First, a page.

A leaked memo shows Bloomberg reached $10 billion in annual revenue last year, and some insiders will receive a special bonus

Bloomberg LP, the financial data and information company, brought in record revenue in 2018, surpassing $10 billion for the first time, according to insiders who were informed by senior management.

The milestone has tangible meaning for some employees, who are in line to receive an additional bonus thanks to an incentive plan set up years ago to entice the staff to push for revenue gains.

Bloomberg employees who joined the company before 2013 will receive an added bonus paid out in March, according to a person with knowledge of the matter. Staff members who worked at the media company when the incentive program was first announced in 2008 are eligible to receive 25% of their average annual compensation over the period, while those who joined later will have their payout prorated, according to a memo sent to employees and viewed by Business Insider.

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Nearly half of the almost 20,000 employees are eligible for some payout and were told last week, the person said.

Details of the memo that Bloomberg LP employees received.
Bloomberg employee

The payout could have been higher if Bloomberg had hit the $10 billion mark sooner. The New York Post reported in December 2010 that the firm told employees the bonus, known as 10B, would equal 70% of their average pay if the company reached $10 billion in revenue by June 2014. The bonus as a percentage of annual revenue then gradually declined. At the time, 12-month trailing revenue was less than $7 billion.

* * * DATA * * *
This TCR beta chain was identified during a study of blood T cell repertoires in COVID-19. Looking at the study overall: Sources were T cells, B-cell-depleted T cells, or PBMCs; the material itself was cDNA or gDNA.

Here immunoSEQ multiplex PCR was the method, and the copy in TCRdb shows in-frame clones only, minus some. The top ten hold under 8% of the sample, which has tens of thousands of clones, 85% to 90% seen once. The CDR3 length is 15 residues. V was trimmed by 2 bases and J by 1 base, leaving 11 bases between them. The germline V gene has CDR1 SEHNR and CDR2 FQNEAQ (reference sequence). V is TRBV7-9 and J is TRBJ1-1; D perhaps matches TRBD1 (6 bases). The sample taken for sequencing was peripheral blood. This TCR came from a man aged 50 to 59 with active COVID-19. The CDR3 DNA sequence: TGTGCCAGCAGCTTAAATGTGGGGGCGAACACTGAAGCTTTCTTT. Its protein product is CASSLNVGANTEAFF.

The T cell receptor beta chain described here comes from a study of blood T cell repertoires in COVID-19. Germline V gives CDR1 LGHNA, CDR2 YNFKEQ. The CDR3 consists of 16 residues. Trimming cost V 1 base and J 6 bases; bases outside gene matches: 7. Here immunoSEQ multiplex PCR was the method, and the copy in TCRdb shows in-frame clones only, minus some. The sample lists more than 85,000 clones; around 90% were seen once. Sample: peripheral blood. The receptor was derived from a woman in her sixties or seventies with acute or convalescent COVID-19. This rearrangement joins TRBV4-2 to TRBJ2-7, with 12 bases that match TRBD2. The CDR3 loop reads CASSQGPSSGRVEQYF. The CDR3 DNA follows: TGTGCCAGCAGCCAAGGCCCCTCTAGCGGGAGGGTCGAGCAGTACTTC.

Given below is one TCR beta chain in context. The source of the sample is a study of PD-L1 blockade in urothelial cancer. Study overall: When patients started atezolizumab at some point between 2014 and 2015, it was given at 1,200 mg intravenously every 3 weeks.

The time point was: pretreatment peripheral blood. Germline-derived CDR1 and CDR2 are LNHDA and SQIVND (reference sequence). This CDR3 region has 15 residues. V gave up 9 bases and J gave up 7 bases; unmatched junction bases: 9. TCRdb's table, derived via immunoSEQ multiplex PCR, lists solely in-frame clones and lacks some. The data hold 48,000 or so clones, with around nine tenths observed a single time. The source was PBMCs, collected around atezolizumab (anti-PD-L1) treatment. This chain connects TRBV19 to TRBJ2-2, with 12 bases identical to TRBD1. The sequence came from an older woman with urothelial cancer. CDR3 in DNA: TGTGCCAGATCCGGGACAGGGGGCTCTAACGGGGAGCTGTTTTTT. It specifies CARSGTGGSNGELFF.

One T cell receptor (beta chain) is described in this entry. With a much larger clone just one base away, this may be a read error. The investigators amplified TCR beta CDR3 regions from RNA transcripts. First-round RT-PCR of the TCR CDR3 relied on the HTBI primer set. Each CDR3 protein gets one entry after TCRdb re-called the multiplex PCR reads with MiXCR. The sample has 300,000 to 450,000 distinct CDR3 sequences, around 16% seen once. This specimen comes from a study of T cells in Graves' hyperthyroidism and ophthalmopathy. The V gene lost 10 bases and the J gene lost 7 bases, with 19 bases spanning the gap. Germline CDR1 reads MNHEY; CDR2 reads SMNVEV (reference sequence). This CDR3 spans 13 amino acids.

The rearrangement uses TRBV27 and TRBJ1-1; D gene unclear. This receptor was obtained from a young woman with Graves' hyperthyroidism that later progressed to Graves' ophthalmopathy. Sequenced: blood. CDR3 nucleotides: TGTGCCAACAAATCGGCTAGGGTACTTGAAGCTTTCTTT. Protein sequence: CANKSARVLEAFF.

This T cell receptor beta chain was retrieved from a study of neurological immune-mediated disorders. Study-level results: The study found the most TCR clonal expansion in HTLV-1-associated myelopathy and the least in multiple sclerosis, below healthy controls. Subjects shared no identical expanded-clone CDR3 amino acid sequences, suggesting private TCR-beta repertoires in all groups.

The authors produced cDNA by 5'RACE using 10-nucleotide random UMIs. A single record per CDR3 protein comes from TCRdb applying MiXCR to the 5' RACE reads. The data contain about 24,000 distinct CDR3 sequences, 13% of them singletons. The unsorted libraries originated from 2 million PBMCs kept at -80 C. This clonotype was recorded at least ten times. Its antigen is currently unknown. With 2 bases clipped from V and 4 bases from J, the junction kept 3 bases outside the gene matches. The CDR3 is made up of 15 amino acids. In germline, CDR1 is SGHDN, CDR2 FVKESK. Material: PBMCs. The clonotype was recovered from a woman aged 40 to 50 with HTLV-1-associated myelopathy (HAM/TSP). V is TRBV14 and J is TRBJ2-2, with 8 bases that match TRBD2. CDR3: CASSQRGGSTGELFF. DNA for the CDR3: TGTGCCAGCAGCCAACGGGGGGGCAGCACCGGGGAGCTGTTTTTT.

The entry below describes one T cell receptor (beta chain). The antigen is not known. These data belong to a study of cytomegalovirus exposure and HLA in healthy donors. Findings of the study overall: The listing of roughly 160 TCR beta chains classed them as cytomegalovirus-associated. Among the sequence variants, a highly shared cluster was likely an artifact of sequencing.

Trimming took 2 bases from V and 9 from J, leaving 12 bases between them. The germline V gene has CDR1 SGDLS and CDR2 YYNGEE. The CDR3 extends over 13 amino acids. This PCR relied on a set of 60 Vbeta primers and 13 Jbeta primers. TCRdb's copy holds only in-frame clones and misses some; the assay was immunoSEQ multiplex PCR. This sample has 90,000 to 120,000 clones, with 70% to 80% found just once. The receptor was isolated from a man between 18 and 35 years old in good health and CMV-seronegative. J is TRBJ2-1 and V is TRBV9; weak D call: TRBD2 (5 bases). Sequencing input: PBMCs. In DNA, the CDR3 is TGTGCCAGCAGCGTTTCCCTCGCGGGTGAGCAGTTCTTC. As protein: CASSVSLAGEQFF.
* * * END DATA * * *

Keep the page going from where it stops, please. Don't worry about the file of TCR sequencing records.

But by 2012, expectations for reaching $10 billion in revenue had run into the reality of the financial crisis and job cuts across Wall Street, which limited demand for terminals that run north of $24,000 a year. In a memo late that year, according to Politico, Bloomberg told employees it would pay them an interim bonus in 2014, with the remainder paid out whenever the firm reached $10 billion in revenue.

Bloomberg, known for its terminals that are ubiquitous on Wall Street trading floors, finally reached the milestone by diversifying away from those machines, Jennifer Milton, an analyst at Burton-Taylor International Consulting, wrote in a LinkedIn post earlier this week.

Growth in Bloomberg's non-terminal revenue such as data and research tools outpaced the terminal revenue in 2018 and now accounts for 23% of total revenue, she wrote. The post also mentioned the $10 billion revenue figure, saying it was an estimate.

A Bloomberg spokesman declined to comment.